New immigration rules to restrict access to UK doctor training have been introduced by the government.
The rules implement the first part of the Home Office’s new points-based system and impose a condition on highly skilled migrants, which prohibits international medical graduates from outside the European Economic Area from taking a post as a doctor in training.
The new rules take effect from 29 February, but will not have an impact on recruitment until 2009.
In last year’s recruitment process, there were nearly 28,000 applicants for about 15,500 training places in England. The forecast for 2008 is that competition will be even higher, with three applicants for every post. More than half of applicants are likely to have trained outside the UK and Europe.
The Department of Health has launched a consultation setting out proposals for managing applications to training programmes from migrant doctors with leave to remain in the UK.
Previous DoH guidance in this area was ruled unlawful by the Court of Appeal last year. However, the House of Lords is hearing the department’s appeal later this month, with a decision expected in May.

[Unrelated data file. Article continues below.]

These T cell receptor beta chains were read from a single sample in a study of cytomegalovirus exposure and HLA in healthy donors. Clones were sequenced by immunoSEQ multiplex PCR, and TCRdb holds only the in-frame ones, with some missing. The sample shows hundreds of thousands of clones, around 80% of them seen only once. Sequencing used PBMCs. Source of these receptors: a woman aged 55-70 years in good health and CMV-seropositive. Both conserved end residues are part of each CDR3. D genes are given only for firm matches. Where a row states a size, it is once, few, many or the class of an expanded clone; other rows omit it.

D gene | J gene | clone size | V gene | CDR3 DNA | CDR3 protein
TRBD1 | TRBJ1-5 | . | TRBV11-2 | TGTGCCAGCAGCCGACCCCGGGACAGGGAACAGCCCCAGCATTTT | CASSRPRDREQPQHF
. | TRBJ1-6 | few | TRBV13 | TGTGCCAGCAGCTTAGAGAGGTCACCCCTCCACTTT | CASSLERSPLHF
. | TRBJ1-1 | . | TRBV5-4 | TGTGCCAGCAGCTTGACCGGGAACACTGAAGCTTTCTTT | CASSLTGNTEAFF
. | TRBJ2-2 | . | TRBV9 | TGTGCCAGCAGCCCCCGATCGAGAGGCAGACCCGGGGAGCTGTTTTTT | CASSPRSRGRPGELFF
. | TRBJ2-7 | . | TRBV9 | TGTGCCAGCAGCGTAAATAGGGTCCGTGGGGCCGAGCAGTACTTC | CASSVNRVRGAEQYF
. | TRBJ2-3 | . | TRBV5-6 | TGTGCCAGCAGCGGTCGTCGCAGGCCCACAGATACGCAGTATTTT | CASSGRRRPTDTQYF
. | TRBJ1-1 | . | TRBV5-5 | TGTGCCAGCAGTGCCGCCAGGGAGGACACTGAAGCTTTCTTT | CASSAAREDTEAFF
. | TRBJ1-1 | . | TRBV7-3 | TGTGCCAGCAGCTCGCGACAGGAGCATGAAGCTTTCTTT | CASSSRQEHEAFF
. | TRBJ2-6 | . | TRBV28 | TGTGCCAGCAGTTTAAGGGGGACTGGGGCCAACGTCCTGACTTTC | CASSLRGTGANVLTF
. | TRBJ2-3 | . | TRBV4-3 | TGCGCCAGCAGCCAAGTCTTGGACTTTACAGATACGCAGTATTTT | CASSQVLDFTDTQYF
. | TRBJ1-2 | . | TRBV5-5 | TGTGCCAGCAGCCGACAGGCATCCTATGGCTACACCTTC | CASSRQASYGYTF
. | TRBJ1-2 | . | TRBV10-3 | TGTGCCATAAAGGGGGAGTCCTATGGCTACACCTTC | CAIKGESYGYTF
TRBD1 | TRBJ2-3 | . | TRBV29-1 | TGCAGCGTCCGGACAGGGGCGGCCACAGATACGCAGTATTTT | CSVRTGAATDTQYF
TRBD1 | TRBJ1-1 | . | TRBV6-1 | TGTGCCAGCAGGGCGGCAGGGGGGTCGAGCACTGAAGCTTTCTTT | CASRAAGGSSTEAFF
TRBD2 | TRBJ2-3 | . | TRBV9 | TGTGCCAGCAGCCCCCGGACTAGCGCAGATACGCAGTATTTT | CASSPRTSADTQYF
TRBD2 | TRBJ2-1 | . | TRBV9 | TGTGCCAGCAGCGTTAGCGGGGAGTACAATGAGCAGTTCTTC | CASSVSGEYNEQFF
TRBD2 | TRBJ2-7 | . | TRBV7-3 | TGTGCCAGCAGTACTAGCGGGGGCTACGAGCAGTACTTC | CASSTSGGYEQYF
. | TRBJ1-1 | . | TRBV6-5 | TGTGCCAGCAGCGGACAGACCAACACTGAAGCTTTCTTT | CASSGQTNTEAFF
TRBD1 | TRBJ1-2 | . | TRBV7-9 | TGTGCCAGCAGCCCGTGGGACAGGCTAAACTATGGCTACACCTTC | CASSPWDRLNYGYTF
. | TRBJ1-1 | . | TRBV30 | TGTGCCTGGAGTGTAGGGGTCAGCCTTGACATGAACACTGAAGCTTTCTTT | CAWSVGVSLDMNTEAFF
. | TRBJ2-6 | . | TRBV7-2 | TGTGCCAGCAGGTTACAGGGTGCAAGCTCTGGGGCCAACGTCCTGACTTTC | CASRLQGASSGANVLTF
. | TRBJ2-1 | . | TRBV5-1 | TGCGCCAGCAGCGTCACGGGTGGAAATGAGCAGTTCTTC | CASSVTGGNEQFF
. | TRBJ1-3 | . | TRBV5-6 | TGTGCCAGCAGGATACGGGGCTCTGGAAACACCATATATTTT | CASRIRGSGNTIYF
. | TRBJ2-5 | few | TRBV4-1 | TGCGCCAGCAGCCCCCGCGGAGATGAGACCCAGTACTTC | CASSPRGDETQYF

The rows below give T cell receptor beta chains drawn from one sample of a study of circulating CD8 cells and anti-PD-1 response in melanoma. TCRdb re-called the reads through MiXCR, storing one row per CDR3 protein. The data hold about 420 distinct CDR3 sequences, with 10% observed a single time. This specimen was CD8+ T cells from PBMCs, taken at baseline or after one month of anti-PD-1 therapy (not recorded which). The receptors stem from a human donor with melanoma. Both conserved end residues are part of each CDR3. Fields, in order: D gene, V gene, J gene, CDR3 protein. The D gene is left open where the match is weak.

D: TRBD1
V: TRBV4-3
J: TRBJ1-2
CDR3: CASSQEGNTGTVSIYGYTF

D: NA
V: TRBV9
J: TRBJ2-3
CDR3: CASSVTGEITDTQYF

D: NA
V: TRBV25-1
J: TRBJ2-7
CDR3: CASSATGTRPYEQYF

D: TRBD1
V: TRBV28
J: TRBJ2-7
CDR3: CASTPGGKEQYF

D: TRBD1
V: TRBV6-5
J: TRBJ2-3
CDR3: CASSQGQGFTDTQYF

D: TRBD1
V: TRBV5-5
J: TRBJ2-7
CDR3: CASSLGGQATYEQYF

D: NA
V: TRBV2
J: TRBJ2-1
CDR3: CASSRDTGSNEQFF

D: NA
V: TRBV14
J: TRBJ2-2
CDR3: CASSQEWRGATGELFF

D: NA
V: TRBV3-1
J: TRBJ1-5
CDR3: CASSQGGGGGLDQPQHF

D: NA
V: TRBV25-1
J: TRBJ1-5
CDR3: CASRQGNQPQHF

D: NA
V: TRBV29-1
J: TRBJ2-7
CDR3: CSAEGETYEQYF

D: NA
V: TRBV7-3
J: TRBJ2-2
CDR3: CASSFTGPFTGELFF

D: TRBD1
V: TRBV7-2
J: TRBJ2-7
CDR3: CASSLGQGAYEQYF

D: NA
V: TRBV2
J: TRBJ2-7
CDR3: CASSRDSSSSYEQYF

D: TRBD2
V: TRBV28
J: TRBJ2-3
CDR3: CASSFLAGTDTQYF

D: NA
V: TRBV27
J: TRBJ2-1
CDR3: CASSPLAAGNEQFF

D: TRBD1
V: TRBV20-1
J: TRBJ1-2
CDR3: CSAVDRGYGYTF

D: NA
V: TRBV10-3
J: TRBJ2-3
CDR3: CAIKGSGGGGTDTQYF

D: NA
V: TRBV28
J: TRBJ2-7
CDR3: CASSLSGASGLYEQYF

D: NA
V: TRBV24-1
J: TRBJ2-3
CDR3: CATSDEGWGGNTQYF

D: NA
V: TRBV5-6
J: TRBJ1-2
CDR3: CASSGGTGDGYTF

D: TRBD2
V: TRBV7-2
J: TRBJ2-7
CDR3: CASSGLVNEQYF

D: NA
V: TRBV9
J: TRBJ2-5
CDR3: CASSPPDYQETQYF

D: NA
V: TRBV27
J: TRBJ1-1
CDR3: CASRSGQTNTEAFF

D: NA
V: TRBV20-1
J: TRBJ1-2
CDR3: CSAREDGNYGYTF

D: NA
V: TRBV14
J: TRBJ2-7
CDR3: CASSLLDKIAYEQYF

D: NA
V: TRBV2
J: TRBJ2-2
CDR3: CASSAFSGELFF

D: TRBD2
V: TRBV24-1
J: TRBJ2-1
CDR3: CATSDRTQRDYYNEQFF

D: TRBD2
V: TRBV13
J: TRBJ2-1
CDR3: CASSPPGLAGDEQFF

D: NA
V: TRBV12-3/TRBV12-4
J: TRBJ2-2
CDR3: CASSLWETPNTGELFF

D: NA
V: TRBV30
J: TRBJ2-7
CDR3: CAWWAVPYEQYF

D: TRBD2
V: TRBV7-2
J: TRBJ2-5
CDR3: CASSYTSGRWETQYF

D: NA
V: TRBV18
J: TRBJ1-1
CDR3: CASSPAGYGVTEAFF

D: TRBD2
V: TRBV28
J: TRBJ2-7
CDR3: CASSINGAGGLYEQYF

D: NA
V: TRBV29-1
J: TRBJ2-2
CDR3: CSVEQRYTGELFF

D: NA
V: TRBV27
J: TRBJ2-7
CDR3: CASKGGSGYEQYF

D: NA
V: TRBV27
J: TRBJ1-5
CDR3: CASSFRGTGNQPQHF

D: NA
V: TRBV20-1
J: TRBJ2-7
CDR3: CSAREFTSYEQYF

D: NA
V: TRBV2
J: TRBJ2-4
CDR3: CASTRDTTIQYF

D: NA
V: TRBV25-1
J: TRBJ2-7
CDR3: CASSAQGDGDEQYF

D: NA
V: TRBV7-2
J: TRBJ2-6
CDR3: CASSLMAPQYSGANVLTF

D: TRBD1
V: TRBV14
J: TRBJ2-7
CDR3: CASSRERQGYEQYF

Most international medical graduates who come to work or train in the NHS do not stay very long, with more than half leaving within four years of joining the NHS.
Health secretary Alan Johnson said: “It can cost up to £250,000 to train a UK medical student and, with the increase in [the number of] UK medical schools, we are moving to a policy of self-sufficiency. If UK medical graduates cannot access specialist training because of a large number of applicants from outside Europe, then it is only right that we should consider what needs to be done.
“I cannot stress enough that we are not closing the door to international doctors working in the NHS. These new rules only apply to training places in the UK,” he said.
Steve Barnett, director of NHS Employers, said: “Employers will see this as a positive step in addressing the current oversupply of doctors. We have grown the graduate workforce in the UK and now need to maximise opportunities for UK and European Economic Area graduates by giving them priority in the first few years of their postgraduate training.”